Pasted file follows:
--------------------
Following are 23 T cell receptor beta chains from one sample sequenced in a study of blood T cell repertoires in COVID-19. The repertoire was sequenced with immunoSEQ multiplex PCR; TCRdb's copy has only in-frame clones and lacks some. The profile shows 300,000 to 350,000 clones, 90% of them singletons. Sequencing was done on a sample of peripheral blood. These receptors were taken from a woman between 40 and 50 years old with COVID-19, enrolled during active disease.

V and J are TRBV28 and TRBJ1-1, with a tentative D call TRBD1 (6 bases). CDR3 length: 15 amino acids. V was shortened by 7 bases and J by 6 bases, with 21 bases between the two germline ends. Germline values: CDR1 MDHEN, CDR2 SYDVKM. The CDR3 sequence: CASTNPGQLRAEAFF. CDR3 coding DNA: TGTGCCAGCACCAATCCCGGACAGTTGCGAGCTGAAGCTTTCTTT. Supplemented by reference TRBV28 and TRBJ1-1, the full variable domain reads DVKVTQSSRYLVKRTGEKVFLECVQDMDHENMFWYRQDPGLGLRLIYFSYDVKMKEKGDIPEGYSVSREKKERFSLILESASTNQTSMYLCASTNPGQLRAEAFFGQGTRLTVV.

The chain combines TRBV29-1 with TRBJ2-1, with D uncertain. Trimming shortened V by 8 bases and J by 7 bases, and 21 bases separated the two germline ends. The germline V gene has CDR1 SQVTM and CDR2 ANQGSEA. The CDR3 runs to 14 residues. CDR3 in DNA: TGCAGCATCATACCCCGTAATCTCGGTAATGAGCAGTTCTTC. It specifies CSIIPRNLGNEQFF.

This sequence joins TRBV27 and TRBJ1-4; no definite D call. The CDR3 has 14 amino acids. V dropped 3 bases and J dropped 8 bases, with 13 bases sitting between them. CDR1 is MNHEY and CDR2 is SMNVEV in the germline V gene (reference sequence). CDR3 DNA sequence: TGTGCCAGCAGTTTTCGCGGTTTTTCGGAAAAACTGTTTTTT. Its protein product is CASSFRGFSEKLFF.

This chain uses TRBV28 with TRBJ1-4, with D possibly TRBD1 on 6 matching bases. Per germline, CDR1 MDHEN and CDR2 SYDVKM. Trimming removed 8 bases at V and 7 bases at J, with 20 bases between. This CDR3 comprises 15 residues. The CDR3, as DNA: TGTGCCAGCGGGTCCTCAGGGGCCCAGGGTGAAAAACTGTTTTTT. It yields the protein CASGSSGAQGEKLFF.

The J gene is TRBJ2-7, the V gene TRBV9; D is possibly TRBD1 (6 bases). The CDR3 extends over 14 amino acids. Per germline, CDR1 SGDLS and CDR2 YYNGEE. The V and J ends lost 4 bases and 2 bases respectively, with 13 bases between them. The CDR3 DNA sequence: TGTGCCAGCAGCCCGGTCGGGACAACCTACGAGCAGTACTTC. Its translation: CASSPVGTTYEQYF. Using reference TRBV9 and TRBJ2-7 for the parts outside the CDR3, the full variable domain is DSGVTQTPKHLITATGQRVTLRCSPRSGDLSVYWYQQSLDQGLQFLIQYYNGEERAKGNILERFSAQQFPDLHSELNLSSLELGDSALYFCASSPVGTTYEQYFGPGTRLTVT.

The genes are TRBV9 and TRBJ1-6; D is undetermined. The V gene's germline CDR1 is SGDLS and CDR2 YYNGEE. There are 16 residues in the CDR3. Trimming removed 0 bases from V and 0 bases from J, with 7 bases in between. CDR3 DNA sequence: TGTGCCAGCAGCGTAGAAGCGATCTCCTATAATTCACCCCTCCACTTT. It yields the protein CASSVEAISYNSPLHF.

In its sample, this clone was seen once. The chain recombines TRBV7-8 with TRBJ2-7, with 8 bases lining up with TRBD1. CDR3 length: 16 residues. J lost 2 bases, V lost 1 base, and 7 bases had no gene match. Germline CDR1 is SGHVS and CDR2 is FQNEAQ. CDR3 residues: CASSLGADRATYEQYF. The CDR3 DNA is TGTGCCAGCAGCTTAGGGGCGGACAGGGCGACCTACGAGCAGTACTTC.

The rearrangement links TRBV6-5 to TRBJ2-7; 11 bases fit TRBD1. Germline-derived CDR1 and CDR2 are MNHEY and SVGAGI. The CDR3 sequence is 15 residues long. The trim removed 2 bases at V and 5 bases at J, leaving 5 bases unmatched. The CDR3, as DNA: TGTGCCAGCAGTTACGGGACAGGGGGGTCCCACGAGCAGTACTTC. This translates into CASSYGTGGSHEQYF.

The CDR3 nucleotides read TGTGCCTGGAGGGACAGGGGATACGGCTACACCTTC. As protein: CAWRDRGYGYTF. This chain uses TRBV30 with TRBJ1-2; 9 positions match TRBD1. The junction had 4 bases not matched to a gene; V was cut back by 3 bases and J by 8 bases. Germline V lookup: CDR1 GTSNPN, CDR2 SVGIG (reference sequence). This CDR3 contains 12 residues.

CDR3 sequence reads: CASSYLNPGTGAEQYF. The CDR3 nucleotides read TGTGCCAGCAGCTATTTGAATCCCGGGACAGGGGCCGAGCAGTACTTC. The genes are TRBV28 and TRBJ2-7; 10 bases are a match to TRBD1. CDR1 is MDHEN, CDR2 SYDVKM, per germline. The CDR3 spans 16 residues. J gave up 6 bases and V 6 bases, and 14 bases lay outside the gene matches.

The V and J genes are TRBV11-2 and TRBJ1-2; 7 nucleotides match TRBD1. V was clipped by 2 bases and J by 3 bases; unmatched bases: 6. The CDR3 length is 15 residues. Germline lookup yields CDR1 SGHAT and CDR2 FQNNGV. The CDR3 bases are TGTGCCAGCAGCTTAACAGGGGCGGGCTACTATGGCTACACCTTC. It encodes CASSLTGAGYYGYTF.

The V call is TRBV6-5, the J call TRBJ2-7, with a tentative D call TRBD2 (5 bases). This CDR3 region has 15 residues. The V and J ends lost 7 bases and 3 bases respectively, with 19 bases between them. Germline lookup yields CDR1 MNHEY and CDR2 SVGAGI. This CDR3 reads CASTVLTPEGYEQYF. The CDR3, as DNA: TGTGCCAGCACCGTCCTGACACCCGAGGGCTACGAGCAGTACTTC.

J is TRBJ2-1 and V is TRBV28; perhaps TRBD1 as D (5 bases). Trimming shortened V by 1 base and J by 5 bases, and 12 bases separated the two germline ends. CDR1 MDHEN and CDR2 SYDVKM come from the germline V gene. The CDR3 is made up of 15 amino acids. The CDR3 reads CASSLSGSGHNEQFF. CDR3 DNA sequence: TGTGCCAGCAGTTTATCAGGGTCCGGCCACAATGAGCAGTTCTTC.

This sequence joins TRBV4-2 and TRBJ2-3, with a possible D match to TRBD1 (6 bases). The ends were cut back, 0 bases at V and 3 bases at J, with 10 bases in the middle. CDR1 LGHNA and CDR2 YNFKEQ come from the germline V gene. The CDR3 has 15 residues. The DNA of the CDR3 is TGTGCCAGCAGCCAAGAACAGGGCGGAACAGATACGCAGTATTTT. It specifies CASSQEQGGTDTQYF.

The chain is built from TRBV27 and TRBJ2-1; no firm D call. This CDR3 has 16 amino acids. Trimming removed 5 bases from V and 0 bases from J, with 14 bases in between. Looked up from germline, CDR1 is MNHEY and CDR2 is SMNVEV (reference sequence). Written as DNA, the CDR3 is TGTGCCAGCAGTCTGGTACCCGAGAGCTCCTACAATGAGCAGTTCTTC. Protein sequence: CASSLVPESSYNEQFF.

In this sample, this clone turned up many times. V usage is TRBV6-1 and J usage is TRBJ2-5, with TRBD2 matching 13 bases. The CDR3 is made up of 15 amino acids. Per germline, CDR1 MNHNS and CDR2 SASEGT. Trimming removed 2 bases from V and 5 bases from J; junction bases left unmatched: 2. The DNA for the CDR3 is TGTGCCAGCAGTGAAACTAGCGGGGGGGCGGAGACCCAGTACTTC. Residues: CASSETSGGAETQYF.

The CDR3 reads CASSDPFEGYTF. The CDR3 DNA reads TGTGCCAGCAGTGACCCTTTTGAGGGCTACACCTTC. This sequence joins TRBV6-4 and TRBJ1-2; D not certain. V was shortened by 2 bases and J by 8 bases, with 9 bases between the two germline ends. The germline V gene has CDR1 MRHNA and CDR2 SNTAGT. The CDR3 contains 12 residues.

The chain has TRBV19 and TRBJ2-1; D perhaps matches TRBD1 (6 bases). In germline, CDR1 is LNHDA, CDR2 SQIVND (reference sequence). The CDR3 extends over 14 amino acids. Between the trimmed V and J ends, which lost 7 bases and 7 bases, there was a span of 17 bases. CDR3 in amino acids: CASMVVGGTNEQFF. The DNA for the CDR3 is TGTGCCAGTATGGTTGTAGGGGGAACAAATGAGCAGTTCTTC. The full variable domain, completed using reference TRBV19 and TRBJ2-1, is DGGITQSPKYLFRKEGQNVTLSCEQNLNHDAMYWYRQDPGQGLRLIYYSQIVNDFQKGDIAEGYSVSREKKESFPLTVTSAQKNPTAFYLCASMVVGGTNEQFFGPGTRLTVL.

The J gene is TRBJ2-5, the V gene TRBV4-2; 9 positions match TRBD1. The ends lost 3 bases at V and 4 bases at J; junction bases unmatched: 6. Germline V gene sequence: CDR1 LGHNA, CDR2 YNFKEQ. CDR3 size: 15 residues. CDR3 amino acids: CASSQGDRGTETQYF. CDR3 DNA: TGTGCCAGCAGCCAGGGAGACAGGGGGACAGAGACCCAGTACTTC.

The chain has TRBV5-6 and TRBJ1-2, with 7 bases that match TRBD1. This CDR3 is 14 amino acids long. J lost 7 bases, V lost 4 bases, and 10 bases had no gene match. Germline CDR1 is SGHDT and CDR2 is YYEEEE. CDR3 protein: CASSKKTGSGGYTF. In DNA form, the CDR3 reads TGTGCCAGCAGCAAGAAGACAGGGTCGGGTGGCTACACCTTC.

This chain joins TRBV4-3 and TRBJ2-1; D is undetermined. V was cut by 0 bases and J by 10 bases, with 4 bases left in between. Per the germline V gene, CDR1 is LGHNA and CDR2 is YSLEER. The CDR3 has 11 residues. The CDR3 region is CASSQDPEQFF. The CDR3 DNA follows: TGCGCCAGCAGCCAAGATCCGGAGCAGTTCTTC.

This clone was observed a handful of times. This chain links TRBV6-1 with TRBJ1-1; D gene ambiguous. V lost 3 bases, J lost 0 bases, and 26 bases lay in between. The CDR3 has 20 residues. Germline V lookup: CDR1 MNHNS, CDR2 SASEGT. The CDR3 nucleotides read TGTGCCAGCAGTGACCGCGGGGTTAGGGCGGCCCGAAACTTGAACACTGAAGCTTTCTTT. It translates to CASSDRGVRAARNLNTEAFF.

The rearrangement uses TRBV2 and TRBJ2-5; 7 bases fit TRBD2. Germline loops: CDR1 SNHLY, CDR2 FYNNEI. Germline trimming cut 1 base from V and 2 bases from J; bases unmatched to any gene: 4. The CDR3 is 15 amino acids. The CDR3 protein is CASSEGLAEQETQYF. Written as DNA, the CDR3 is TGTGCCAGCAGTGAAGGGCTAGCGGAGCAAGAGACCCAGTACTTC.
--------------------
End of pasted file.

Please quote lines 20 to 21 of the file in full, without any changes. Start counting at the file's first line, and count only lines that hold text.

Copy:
The J gene is TRBJ2-5, the V gene TRBV4-2; 9 positions match TRBD1. The ends lost 3 bases at V and 4 bases at J; junction bases unmatched: 6. Germline V gene sequence: CDR1 LGHNA, CDR2 YNFKEQ. CDR3 size: 15 residues. CDR3 amino acids: CASSQGDRGTETQYF. CDR3 DNA: TGTGCCAGCAGCCAGGGAGACAGGGGGACAGAGACCCAGTACTTC.

The chain has TRBV5-6 and TRBJ1-2, with 7 bases that match TRBD1. This CDR3 is 14 amino acids long. J lost 7 bases, V lost 4 bases, and 10 bases had no gene match. Germline CDR1 is SGHDT and CDR2 is YYEEEE. CDR3 protein: CASSKKTGSGGYTF. In DNA form, the CDR3 reads TGTGCCAGCAGCAAGAAGACAGGGTCGGGTGGCTACACCTTC.